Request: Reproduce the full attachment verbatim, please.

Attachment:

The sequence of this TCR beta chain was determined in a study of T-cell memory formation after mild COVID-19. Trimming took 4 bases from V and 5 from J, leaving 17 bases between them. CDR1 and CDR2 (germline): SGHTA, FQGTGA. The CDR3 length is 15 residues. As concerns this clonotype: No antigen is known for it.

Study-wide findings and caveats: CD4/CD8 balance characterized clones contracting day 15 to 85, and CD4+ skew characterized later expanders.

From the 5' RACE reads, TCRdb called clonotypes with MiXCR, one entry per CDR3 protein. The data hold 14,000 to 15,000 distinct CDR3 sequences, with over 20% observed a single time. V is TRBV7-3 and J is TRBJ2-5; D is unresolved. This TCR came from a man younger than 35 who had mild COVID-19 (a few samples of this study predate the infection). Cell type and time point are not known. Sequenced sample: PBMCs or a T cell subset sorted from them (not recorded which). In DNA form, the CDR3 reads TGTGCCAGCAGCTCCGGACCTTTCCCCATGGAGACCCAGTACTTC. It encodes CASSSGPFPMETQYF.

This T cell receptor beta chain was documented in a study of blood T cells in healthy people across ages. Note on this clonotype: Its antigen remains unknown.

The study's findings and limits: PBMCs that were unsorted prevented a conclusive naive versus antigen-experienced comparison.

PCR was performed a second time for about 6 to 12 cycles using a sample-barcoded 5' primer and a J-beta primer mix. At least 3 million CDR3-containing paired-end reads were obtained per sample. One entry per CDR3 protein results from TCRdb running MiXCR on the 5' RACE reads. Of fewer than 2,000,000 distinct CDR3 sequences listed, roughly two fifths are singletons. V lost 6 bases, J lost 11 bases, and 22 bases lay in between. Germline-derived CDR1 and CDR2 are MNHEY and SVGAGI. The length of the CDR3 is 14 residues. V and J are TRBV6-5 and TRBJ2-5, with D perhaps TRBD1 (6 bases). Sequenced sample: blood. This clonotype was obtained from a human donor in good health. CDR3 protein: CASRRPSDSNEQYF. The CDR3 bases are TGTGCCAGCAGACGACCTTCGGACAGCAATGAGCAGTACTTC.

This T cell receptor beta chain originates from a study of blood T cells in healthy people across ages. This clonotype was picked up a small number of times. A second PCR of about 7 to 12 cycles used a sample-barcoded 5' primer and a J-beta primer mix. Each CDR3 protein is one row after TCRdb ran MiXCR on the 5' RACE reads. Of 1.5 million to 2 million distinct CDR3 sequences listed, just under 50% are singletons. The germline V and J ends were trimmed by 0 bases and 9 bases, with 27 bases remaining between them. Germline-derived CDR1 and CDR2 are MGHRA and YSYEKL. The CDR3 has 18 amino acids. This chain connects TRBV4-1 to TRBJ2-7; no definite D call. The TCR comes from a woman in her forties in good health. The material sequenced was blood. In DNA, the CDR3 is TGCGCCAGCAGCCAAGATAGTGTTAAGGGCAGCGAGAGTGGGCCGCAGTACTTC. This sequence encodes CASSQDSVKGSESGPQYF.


The sequence of this TCR beta chain was determined in a study of T-cell memory formation after mild COVID-19. Trimming took 4 bases from V and 5 from J, leaving 17 bases between them. CDR1 and CDR2 (germline): SGHTA, FQGTGA. The CDR3 length is 15 residues. As concerns this clonotype: No antigen is known for it.

Study-wide findings and caveats: CD4/CD8 balance characterized clones contracting day 15 to 85, and CD4+ skew characterized later expanders.

From the 5' RACE reads, TCRdb called clonotypes with MiXCR, one entry per CDR3 protein. The data hold 14,000 to 15,000 distinct CDR3 sequences, with over 20% observed a single time. V is TRBV7-3 and J is TRBJ2-5; D is unresolved. This TCR came from a man younger than 35 who had mild COVID-19 (a few samples of this study predate the infection). Cell type and time point are not known. Sequenced sample: PBMCs or a T cell subset sorted from them (not recorded which). In DNA form, the CDR3 reads TGTGCCAGCAGCTCCGGACCTTTCCCCATGGAGACCCAGTACTTC. It encodes CASSSGPFPMETQYF.

This T cell receptor beta chain was documented in a study of blood T cells in healthy people across ages. Note on this clonotype: Its antigen remains unknown.

The study's findings and limits: PBMCs that were unsorted prevented a conclusive naive versus antigen-experienced comparison.

PCR was performed a second time for about 6 to 12 cycles using a sample-barcoded 5' primer and a J-beta primer mix. At least 3 million CDR3-containing paired-end reads were obtained per sample. One entry per CDR3 protein results from TCRdb running MiXCR on the 5' RACE reads. Of fewer than 2,000,000 distinct CDR3 sequences listed, roughly two fifths are singletons. V lost 6 bases, J lost 11 bases, and 22 bases lay in between. Germline-derived CDR1 and CDR2 are MNHEY and SVGAGI. The length of the CDR3 is 14 residues. V and J are TRBV6-5 and TRBJ2-5, with D perhaps TRBD1 (6 bases). Sequenced sample: blood. This clonotype was obtained from a human donor in good health. CDR3 protein: CASRRPSDSNEQYF. The CDR3 bases are TGTGCCAGCAGACGACCTTCGGACAGCAATGAGCAGTACTTC.

This T cell receptor beta chain originates from a study of blood T cells in healthy people across ages. This clonotype was picked up a small number of times. A second PCR of about 7 to 12 cycles used a sample-barcoded 5' primer and a J-beta primer mix. Each CDR3 protein is one row after TCRdb ran MiXCR on the 5' RACE reads. Of 1.5 million to 2 million distinct CDR3 sequences listed, just under 50% are singletons. The germline V and J ends were trimmed by 0 bases and 9 bases, with 27 bases remaining between them. Germline-derived CDR1 and CDR2 are MGHRA and YSYEKL. The CDR3 has 18 amino acids. This chain connects TRBV4-1 to TRBJ2-7; no definite D call. The TCR comes from a woman in her forties in good health. The material sequenced was blood. In DNA, the CDR3 is TGCGCCAGCAGCCAAGATAGTGTTAAGGGCAGCGAGAGTGGGCCGCAGTACTTC. This sequence encodes CASSQDSVKGSESGPQYF.